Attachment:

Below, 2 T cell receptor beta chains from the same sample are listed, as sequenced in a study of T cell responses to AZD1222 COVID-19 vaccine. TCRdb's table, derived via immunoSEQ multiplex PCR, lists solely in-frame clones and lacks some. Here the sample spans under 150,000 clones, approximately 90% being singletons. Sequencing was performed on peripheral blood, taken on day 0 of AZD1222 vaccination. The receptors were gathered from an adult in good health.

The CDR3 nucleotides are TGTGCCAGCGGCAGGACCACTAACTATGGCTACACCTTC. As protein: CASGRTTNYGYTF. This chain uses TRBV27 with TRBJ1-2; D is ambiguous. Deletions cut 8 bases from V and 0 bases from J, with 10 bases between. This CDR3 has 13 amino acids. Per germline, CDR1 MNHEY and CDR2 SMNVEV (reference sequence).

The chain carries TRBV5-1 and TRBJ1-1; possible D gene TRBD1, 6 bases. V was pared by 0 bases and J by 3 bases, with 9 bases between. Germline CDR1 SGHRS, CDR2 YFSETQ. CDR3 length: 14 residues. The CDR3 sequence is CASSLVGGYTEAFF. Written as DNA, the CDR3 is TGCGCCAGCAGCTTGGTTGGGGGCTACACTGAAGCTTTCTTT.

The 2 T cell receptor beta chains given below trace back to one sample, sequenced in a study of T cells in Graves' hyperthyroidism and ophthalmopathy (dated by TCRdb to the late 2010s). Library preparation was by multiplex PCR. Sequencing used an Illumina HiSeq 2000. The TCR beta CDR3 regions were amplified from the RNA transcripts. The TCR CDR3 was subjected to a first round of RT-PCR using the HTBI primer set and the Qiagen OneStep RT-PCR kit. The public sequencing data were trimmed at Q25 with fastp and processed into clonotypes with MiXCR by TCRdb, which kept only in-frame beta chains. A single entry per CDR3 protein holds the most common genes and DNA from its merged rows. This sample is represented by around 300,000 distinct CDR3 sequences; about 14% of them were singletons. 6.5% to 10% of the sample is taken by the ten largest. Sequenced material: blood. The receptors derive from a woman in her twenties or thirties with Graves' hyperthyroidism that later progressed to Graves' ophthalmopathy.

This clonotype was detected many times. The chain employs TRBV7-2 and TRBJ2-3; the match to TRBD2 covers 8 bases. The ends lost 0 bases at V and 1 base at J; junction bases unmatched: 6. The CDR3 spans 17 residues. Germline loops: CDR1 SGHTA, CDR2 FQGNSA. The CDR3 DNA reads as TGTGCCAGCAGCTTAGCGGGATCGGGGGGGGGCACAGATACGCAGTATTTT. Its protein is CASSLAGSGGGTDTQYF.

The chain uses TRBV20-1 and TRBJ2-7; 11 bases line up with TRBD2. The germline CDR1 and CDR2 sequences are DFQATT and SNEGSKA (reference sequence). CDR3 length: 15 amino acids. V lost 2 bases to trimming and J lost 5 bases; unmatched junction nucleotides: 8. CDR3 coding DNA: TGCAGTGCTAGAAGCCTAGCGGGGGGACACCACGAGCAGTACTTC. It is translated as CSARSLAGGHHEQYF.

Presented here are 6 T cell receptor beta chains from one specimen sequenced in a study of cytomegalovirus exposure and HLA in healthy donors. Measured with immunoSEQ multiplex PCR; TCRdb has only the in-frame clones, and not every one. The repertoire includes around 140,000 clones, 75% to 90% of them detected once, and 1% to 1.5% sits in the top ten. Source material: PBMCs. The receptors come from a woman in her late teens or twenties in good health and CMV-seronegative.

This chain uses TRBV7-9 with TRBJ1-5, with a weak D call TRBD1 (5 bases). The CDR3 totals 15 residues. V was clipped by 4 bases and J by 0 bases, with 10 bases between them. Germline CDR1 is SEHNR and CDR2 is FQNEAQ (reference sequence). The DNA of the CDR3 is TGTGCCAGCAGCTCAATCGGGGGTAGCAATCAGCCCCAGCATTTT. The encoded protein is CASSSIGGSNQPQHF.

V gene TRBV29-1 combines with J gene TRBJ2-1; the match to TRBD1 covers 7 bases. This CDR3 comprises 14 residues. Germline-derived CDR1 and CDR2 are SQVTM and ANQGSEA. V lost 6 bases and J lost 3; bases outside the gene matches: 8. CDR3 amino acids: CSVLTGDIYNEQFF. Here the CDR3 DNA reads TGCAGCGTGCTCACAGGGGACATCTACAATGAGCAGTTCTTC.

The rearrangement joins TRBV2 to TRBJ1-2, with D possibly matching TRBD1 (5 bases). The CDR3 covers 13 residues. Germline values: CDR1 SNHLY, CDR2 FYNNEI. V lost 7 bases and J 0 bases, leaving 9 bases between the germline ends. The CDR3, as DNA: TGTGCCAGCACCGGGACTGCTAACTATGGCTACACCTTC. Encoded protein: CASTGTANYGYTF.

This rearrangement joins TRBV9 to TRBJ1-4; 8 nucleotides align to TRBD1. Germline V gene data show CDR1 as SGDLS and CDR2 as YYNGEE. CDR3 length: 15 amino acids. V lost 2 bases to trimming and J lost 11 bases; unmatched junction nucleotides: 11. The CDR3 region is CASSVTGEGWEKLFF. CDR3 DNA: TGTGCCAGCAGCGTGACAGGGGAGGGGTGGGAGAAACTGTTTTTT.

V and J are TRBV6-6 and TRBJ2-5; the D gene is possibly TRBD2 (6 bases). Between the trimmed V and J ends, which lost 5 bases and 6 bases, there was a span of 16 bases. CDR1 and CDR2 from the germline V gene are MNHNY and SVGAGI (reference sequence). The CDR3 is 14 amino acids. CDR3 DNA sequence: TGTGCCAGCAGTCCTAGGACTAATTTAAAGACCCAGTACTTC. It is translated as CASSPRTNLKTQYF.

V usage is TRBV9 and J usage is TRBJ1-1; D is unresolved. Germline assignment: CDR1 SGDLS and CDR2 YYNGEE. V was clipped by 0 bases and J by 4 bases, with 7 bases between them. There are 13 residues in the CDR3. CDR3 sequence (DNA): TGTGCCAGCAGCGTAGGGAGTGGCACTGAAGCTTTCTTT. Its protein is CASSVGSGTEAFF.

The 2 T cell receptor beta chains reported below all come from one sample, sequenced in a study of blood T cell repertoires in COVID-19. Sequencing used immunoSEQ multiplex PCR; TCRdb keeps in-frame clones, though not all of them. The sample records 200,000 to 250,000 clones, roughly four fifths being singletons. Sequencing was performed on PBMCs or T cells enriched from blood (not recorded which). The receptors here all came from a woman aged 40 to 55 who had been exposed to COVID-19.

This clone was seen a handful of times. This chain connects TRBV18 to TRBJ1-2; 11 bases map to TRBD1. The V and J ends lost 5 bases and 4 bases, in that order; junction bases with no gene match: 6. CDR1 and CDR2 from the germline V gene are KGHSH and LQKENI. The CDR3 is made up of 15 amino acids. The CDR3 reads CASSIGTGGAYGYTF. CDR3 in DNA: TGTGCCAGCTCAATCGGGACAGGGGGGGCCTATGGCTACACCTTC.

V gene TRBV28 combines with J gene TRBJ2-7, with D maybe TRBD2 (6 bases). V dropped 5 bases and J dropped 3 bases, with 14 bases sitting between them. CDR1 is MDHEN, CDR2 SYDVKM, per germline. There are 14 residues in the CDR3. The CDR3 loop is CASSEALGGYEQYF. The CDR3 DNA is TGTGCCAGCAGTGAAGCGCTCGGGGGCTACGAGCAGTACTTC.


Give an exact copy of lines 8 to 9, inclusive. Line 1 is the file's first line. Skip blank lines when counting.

This chain uses TRBV7-9 with TRBJ1-5, with a weak D call TRBD1 (5 bases). The CDR3 totals 15 residues. V was clipped by 4 bases and J by 0 bases, with 10 bases between them. Germline CDR1 is SEHNR and CDR2 is FQNEAQ (reference sequence). The DNA of the CDR3 is TGTGCCAGCAGCTCAATCGGGGGTAGCAATCAGCCCCAGCATTTT. The encoded protein is CASSSIGGSNQPQHF.

V gene TRBV29-1 combines with J gene TRBJ2-1; the match to TRBD1 covers 7 bases. This CDR3 comprises 14 residues. Germline-derived CDR1 and CDR2 are SQVTM and ANQGSEA. V lost 6 bases and J lost 3; bases outside the gene matches: 8. CDR3 amino acids: CSVLTGDIYNEQFF. Here the CDR3 DNA reads TGCAGCGTGCTCACAGGGGACATCTACAATGAGCAGTTCTTC.